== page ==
Like Secretary Ahn, Seok-gyu is Gyu-man’s friend, although they don’t seem to be on really friendly term. Neither is he in the loop on Gyu-man’s covered-up crime(s). However, he seems upright and incorruptible and thus likely to make impartial judgment when push comes to shove (i.e. we can trust him to be on the real truth’s side). He may need to make the call sooner than later, since Jin-woo plainspokenly reveals why he’s so insistent on Dad’s innocence as well as who the real murderer is. I know they’re outside the court and the case is as good as closed now, but still, is it okay for him to tell him that, sans evidence?

I doubt Seok-gyu will believe Jin-woo’s accusation in and of itself — he isn’t privy to the confession tape (which i prefer not to resurface or be the smoking gun. There are other obtainable evidences, right?) after all — although he’s starting to have second thoughts about it upon hearing Secretary Ahn’s half-drunk tattling. I too believe you hold the key to Gyu-man’s pandora’s box, therefore quickly open your mouth and tell his dark/dirty secrets to the world before you’re silenced, Ahn Soo-bum! Why should you put up with Gyu-man’s condescendingness? What does it take for you to come to your senses?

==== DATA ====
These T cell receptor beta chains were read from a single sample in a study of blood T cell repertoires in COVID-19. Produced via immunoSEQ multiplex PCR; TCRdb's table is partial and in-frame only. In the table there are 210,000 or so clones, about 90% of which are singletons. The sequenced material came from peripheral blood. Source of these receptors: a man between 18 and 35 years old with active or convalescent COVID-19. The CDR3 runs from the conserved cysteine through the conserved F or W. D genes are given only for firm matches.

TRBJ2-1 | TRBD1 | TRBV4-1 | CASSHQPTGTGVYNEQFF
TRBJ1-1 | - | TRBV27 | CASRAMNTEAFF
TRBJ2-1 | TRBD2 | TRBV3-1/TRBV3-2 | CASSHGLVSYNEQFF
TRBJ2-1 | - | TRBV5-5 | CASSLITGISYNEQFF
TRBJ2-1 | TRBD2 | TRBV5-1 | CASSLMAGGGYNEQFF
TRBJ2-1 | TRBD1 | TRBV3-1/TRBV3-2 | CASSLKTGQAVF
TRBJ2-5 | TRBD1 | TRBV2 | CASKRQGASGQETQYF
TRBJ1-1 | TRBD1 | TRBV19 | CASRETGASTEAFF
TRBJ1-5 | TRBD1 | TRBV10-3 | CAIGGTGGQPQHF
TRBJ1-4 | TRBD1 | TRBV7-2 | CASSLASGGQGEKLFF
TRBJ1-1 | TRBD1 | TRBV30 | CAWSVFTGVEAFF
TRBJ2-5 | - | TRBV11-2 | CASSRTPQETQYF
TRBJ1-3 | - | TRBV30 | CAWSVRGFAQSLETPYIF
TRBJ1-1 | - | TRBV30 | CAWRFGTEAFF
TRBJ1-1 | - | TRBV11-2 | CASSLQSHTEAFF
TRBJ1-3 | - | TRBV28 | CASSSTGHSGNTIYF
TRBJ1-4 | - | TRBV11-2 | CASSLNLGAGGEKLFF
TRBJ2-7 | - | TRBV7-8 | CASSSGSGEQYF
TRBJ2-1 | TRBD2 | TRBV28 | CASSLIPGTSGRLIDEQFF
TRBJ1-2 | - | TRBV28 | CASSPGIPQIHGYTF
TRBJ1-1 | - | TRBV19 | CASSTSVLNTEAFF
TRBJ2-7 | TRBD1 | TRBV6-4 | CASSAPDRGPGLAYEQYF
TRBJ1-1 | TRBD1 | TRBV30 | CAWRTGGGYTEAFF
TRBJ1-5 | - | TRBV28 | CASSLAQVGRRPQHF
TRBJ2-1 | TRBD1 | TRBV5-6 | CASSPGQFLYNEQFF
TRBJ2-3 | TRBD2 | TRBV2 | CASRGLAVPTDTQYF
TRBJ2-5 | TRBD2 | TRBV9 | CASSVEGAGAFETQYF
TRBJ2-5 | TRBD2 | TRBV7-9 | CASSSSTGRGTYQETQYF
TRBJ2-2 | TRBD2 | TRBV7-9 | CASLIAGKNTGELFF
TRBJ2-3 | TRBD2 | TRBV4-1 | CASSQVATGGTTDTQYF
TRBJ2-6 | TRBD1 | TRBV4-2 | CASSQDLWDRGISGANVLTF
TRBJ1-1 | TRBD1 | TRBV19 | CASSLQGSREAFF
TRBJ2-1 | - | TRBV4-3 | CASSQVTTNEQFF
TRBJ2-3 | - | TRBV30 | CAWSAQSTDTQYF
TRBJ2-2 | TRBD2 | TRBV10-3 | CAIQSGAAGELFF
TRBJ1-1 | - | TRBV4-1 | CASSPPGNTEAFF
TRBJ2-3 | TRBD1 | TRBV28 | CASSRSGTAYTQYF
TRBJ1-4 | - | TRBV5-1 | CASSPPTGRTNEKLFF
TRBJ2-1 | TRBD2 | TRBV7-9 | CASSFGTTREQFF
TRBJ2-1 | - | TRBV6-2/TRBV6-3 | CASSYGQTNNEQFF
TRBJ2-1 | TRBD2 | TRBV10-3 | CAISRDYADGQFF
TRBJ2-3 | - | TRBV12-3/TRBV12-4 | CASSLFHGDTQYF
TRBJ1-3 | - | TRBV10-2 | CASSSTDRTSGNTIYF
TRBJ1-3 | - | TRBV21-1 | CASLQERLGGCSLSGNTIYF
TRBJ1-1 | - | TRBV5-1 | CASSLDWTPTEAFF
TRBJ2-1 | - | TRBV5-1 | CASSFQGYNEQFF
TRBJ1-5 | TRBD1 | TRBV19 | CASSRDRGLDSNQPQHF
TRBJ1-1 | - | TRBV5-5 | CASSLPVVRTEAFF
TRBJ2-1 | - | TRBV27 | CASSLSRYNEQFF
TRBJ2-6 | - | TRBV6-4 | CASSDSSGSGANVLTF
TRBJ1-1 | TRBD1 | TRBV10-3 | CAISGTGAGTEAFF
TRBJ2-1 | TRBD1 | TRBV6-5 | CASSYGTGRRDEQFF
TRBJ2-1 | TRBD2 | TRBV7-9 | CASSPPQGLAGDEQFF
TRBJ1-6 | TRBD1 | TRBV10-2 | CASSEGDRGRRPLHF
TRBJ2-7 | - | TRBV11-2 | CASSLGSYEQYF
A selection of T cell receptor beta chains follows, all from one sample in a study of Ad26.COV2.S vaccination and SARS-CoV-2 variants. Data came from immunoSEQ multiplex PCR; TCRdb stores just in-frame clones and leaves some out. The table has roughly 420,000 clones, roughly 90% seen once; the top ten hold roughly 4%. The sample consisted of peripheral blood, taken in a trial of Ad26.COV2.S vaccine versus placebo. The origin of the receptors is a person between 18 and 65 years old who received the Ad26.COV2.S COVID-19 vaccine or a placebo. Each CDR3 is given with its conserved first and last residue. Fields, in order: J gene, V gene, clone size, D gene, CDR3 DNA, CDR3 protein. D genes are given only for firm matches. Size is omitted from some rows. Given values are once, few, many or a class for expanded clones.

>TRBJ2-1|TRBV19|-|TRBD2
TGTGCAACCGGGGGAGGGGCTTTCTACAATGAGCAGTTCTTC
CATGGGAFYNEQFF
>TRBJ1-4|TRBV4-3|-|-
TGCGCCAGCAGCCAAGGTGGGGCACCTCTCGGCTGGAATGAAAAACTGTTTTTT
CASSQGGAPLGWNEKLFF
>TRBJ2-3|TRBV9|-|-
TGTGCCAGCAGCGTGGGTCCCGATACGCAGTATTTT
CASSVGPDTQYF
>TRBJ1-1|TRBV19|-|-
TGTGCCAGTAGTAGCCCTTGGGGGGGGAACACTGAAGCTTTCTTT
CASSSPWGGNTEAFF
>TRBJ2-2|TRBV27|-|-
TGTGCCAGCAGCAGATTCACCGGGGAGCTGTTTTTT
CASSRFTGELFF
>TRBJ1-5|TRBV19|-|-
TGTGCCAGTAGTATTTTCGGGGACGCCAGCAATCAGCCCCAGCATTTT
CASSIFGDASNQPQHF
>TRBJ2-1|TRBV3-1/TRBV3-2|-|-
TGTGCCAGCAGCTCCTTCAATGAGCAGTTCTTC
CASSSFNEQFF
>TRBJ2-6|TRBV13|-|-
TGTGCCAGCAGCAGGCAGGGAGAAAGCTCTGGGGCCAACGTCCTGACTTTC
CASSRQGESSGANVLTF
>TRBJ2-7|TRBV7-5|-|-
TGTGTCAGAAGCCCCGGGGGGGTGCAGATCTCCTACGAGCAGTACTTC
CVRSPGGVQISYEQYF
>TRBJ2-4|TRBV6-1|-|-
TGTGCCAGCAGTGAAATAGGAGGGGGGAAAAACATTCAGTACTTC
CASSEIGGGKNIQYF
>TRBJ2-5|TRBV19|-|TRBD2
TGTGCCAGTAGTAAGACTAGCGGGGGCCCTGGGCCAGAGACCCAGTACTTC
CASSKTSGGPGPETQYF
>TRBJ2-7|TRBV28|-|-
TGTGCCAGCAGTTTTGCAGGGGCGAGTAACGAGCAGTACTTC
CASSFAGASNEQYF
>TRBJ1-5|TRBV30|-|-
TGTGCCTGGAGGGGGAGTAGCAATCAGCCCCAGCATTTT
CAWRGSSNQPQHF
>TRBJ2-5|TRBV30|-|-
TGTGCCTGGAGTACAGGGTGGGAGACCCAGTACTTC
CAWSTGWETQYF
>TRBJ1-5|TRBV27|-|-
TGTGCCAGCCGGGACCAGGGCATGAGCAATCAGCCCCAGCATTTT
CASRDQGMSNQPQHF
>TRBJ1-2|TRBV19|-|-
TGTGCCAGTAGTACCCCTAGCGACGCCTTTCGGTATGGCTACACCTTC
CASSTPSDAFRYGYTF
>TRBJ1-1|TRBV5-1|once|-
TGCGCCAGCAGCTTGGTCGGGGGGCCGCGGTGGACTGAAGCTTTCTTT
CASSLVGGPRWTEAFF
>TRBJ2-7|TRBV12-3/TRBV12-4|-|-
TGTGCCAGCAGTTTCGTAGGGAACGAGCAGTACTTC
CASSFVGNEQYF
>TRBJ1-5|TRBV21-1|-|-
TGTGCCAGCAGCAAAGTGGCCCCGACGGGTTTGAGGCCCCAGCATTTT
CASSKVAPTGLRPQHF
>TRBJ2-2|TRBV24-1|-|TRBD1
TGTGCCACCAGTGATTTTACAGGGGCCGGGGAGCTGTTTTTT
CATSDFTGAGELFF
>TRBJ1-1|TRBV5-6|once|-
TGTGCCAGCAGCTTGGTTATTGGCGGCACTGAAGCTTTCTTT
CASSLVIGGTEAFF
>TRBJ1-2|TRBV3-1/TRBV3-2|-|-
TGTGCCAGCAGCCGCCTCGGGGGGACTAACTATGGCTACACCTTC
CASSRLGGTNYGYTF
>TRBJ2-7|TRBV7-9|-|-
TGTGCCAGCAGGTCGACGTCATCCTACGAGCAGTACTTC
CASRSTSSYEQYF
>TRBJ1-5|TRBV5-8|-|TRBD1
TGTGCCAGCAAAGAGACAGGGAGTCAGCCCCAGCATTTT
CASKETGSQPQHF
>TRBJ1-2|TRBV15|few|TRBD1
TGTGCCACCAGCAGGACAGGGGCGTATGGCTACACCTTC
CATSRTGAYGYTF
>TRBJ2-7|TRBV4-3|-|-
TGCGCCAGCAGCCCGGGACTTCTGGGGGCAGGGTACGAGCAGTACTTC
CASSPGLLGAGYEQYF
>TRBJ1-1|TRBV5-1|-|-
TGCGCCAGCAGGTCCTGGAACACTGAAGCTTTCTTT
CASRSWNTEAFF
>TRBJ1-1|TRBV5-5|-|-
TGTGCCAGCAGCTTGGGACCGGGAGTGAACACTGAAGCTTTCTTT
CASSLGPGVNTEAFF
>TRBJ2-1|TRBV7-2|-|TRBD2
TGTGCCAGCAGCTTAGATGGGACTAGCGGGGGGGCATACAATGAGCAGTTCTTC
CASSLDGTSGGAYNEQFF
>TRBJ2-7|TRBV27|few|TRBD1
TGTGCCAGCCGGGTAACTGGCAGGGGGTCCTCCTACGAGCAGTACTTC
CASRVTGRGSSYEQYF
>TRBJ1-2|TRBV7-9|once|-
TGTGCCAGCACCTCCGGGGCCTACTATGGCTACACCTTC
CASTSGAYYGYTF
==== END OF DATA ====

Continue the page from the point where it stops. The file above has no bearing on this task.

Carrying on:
remember_1100003 remember_1200002

For Dong-ho, it’s a literal slap in the face by the sociopath himself, which is humiliating enough to snap him out of wishy-washy-ness. We can’t fully rejoice yet, because he is STILL delaying his comeback for who knows how long more. If not now, when?

Well, at least he’s taken the first step out of this comfort zone by declaring to go separate ways with Joo-il for whom i’ve lost the last ounce of sympathy. It’s disappointing to learn that the father figure would rather cut ties with his not-son than backstabbing The Nams. I thought his prodding young Dong-ho to be a lawyer was related to the latter’s father’s secret, so if the DUI case had something to do with Ilho Group which Joo-il consciously chose to serve and defend…


At this point, i’ve run out of positive things to say about this drama. The acting is still the best thing about it, while the characters and storyline frustrate me to no end. It hasn’t gone into boring territory yet, but i don’t look forward to the next episodes anymore. It also takes me longer and longer to finish this weekly post… On the upside, i’ve gotten used to Gyu-man’s sociopathy and am no longer incensed by his twistedness.

Remember‘s most shocking plot twist thus far is regarding Jin-woo’s hyperthymesia: it isn’t a superpower but a disorder! I don’t know how to make sense of it: his exceptional memory is the cause of his deteriorating memory (which isn’t Alzheimer’s it seems) and the more he taps into his memory bank, the faster his condition is progressing. The doctor advises him not to exert his brain too much, although with only 6 months to a year left (to remember what he remembers now? to live??) i don’t think that’ll stop him. Instead, i expected him to work even harder and expedite his revenge plot before the time is up.

If anything, can we get more of his smiles and heartwarming family interactions in between his tears and plot’s madness? That’d be highly appreciated.




I blog sometimes, gush ofttimes, snark all the time.